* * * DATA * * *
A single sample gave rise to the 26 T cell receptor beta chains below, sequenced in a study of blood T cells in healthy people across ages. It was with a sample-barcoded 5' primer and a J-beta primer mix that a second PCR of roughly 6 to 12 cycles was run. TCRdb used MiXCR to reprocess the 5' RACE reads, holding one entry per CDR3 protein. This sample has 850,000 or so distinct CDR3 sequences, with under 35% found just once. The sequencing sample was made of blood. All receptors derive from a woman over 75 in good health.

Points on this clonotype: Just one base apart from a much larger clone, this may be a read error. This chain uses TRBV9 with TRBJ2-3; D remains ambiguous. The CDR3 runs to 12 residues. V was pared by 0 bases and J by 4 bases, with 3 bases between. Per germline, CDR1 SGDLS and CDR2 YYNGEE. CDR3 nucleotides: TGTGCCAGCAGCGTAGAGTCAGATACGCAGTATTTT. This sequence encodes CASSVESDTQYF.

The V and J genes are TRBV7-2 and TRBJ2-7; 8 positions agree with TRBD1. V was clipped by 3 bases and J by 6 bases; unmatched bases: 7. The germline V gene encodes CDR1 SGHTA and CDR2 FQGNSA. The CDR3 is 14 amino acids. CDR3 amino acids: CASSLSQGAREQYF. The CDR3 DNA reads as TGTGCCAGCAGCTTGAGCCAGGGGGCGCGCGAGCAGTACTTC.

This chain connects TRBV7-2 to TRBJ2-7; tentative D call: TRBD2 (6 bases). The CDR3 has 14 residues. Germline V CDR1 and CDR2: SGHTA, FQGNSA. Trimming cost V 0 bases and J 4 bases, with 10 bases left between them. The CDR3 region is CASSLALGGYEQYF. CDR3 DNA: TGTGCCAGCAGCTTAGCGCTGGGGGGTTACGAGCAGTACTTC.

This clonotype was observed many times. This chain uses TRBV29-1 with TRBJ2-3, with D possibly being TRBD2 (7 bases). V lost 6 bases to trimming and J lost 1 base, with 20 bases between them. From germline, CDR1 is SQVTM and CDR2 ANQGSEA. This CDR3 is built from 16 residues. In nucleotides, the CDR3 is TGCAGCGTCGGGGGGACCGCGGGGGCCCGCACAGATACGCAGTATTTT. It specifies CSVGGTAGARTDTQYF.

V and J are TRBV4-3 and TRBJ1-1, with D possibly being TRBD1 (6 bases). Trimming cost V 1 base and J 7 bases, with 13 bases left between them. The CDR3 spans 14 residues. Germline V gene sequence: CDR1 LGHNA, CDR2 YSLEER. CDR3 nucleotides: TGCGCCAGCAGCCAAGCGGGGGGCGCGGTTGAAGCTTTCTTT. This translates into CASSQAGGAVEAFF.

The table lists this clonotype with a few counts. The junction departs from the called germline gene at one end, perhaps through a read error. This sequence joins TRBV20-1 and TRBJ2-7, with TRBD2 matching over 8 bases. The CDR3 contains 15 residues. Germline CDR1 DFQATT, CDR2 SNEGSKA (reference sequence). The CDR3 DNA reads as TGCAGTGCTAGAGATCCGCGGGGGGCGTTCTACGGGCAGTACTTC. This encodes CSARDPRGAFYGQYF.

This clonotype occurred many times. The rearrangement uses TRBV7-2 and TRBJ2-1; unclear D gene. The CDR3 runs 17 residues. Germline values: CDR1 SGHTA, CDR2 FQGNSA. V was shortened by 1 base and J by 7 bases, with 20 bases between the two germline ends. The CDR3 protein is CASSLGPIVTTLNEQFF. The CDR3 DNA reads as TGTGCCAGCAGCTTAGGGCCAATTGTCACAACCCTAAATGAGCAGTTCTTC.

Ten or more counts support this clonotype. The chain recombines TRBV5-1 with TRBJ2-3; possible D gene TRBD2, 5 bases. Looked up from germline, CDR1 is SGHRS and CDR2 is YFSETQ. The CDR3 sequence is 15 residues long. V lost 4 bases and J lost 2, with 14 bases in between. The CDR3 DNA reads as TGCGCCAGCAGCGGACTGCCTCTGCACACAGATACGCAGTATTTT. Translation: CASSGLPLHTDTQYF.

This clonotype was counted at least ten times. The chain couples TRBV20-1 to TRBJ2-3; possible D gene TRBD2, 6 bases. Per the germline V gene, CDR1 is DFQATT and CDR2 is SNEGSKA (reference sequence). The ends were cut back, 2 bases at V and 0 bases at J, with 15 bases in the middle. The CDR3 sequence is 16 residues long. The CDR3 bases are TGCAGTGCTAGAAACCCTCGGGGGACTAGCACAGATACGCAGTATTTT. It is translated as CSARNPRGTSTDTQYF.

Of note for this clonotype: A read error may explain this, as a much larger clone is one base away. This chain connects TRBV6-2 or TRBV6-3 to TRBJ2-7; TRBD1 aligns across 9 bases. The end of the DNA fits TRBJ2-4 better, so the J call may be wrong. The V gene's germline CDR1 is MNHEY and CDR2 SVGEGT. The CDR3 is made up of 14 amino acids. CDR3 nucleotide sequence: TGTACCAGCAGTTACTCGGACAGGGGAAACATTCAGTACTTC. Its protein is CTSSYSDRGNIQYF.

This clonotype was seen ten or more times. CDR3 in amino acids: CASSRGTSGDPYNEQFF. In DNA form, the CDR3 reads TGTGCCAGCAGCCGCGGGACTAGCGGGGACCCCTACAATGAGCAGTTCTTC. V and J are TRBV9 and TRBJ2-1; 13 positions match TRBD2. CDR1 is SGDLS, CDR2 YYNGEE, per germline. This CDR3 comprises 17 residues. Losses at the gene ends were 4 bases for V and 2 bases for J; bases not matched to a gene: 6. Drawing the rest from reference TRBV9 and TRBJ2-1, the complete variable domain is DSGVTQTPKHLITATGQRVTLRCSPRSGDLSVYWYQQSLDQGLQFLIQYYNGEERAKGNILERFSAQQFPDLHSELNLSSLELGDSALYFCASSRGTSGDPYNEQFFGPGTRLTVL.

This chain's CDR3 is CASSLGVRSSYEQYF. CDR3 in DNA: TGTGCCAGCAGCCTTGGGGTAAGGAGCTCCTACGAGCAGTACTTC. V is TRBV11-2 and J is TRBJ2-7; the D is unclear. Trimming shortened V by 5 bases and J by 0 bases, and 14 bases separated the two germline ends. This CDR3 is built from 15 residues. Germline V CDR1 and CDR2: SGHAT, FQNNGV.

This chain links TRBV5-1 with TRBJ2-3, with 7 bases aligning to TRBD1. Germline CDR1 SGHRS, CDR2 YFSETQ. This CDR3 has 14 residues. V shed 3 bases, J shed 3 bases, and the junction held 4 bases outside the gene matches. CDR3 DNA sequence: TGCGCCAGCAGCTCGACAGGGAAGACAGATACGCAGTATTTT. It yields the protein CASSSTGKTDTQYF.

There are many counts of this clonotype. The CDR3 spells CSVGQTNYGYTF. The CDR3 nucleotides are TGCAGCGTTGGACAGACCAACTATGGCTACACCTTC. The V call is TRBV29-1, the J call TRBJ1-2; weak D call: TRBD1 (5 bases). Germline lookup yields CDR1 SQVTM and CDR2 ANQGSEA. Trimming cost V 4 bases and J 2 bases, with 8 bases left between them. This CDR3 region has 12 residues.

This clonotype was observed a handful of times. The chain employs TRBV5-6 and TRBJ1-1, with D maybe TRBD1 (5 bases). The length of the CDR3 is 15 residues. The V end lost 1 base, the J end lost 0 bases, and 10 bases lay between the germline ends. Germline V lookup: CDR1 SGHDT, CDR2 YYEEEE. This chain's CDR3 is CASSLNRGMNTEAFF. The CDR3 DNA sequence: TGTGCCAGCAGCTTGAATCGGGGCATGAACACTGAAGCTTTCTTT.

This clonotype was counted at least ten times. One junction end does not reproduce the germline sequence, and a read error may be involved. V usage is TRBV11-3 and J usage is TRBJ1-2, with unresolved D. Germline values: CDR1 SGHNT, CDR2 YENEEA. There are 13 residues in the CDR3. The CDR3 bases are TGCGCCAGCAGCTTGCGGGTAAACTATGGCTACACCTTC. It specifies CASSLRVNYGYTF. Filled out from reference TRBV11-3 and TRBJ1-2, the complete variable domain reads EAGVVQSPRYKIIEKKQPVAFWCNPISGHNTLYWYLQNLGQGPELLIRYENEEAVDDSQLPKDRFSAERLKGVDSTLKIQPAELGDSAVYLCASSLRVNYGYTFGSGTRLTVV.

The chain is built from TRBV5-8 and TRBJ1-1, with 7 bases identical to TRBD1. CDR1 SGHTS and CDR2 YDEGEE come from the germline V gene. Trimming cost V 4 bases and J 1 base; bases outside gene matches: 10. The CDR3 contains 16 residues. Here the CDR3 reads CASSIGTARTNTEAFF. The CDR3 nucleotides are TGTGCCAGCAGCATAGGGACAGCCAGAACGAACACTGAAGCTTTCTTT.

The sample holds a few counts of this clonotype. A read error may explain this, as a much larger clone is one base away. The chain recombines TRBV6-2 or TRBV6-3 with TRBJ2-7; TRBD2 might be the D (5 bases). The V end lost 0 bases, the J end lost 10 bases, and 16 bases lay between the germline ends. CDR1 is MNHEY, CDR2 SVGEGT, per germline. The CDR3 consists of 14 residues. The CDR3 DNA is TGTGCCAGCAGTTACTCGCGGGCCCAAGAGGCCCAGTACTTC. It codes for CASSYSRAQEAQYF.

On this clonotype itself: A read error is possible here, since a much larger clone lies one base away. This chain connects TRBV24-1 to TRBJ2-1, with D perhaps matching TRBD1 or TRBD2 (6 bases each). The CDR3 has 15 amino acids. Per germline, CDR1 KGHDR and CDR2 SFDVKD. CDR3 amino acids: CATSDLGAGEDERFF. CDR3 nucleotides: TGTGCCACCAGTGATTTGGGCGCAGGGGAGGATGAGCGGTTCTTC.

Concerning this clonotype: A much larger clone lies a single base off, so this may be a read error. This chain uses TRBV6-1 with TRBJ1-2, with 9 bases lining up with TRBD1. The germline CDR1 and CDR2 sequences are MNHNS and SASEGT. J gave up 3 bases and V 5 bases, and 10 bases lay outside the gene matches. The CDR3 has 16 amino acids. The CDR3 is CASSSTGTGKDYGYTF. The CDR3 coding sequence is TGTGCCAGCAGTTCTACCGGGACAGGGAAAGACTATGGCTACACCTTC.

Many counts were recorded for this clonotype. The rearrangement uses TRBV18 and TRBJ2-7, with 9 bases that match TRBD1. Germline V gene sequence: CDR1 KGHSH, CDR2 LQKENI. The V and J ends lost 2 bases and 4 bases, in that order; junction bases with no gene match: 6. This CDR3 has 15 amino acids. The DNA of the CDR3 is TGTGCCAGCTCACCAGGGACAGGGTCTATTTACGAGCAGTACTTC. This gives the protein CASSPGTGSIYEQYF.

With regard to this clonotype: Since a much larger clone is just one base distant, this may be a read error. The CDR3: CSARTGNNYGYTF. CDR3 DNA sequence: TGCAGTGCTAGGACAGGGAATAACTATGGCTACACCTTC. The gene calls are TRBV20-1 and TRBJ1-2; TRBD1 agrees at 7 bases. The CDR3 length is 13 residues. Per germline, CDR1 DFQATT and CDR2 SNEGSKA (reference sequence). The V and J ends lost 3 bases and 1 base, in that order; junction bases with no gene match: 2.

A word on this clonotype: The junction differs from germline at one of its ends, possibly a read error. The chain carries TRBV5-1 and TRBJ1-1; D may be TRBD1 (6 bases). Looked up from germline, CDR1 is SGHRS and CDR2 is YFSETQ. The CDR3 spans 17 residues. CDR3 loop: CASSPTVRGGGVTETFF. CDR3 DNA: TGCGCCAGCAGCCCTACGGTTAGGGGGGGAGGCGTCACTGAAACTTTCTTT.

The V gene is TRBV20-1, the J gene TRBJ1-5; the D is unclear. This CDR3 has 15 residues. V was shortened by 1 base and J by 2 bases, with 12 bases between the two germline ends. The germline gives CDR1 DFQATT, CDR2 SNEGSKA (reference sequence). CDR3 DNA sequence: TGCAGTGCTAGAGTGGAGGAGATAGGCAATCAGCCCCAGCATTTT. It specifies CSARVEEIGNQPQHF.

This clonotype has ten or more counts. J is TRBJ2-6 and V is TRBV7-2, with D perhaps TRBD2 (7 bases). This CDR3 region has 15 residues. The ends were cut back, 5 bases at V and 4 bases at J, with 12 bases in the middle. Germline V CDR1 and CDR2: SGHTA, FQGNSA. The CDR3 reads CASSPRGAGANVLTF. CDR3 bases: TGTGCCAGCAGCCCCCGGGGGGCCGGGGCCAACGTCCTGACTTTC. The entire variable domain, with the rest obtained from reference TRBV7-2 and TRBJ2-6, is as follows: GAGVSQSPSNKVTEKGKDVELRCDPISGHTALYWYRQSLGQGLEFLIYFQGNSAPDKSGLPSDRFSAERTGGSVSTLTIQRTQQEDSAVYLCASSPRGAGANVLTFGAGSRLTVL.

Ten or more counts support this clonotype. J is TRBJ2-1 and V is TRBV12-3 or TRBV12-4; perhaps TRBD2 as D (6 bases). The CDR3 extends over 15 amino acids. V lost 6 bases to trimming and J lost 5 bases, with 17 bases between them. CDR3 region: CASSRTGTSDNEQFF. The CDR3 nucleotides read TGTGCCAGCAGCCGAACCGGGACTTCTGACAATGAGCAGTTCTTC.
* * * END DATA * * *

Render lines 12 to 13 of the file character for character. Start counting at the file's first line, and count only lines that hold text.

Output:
This clonotype was seen ten or more times. CDR3 in amino acids: CASSRGTSGDPYNEQFF. In DNA form, the CDR3 reads TGTGCCAGCAGCCGCGGGACTAGCGGGGACCCCTACAATGAGCAGTTCTTC. V and J are TRBV9 and TRBJ2-1; 13 positions match TRBD2. CDR1 is SGDLS, CDR2 YYNGEE, per germline. This CDR3 comprises 17 residues. Losses at the gene ends were 4 bases for V and 2 bases for J; bases not matched to a gene: 6. Drawing the rest from reference TRBV9 and TRBJ2-1, the complete variable domain is DSGVTQTPKHLITATGQRVTLRCSPRSGDLSVYWYQQSLDQGLQFLIQYYNGEERAKGNILERFSAQQFPDLHSELNLSSLELGDSALYFCASSRGTSGDPYNEQFFGPGTRLTVL.

This chain's CDR3 is CASSLGVRSSYEQYF. CDR3 in DNA: TGTGCCAGCAGCCTTGGGGTAAGGAGCTCCTACGAGCAGTACTTC. V is TRBV11-2 and J is TRBJ2-7; the D is unclear. Trimming shortened V by 5 bases and J by 0 bases, and 14 bases separated the two germline ends. This CDR3 is built from 15 residues. Germline V CDR1 and CDR2: SGHAT, FQNNGV.